AppleInsider is supported by its audience and may earn commission as an Amazon Associate and affiliate partner on qualifying purchases. These affiliate partnerships do not influence our editorial content.
Apple has filed a lawsuit against NSO Group, a firm known for selling the Pegasus spyware tool used by governments to hack iPhones used by criminals, journalists, and activists.
Pegasus is NSO Group's best-known spyware tool, one that was supposedly meant for use against criminal activity, but has been misused against other innocent parties. In a bid to try and stop NSO Group from continuing to provide Pegasus to its clients, Apple filed a lawsuit on Tuesday against both the group and its parent company.
Apple wants to hold NSO Group accountable for its surveillance of some Apple users. The filing is also seeking an injunction to prevent NSO from using any Apple software, services, or devices of any sort.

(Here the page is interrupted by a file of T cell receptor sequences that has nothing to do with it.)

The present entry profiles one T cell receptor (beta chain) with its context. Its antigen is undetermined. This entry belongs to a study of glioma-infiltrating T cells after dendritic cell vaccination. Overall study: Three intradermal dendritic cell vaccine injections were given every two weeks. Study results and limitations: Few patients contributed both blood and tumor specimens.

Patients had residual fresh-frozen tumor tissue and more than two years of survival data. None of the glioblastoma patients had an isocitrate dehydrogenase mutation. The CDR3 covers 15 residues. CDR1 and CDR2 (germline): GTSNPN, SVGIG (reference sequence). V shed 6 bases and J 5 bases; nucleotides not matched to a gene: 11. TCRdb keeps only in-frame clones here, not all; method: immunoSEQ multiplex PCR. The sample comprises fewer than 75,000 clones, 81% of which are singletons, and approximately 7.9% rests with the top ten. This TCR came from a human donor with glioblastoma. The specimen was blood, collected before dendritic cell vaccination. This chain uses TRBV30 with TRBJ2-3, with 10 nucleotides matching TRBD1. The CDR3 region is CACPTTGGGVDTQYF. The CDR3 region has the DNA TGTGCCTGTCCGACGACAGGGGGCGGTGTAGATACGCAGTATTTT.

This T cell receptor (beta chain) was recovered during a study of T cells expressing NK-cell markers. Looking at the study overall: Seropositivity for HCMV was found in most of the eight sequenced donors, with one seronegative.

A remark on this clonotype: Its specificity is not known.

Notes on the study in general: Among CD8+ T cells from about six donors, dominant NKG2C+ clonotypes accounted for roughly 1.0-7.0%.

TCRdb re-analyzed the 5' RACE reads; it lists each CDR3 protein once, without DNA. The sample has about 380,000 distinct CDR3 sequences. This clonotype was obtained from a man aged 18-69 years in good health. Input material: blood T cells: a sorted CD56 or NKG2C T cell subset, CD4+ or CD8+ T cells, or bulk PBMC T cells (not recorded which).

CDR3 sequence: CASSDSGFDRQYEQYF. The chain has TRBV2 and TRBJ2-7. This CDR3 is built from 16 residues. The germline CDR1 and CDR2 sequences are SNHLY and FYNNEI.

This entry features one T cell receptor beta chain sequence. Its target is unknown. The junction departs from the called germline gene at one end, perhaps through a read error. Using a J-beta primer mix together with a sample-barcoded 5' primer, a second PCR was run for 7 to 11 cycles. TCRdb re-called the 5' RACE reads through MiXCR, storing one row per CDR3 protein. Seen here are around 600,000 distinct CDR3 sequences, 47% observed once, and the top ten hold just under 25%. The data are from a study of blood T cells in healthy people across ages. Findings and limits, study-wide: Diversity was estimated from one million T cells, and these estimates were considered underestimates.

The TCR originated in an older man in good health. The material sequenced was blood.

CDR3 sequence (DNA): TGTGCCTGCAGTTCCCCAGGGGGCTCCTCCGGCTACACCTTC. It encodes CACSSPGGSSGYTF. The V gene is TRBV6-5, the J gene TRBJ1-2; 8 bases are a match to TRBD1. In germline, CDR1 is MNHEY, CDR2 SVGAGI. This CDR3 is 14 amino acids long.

The lawsuit follows after reports the Pegasus spyware was used against activists and journalists, which first surfaced in July. An indepth investigation determined Pegasus has been used to infiltrate devices used by journalists, potentially since 2016.
By being used against journalists, activists, academics, and government officials, the tool is being used by some governments and agencies to probe those who could be seen as a potential danger.
"State-sponsored actors like the NSO Group spend millions of dollars on sophisticated surveillance technologies without effective accountability. That needs to change," said Apple SVP of Software Engineering Craig Federighi. "Apple devices are the most secure consumer hardware on the market — but private companies developing state-sponsored spyware have become even more dangerous."
"While these cybersecurity threats only impact a very small number of our customers, we take any attack on our users very seriously," Federighi continued, "and we're constantly working to strengthen the security and privacy protections in iOS to keep all our users safe."
Along with the filing, Apple has said it will be contributing $10 million and damages from the lawsuit to organizations related to cybersurveillance research and advocacy.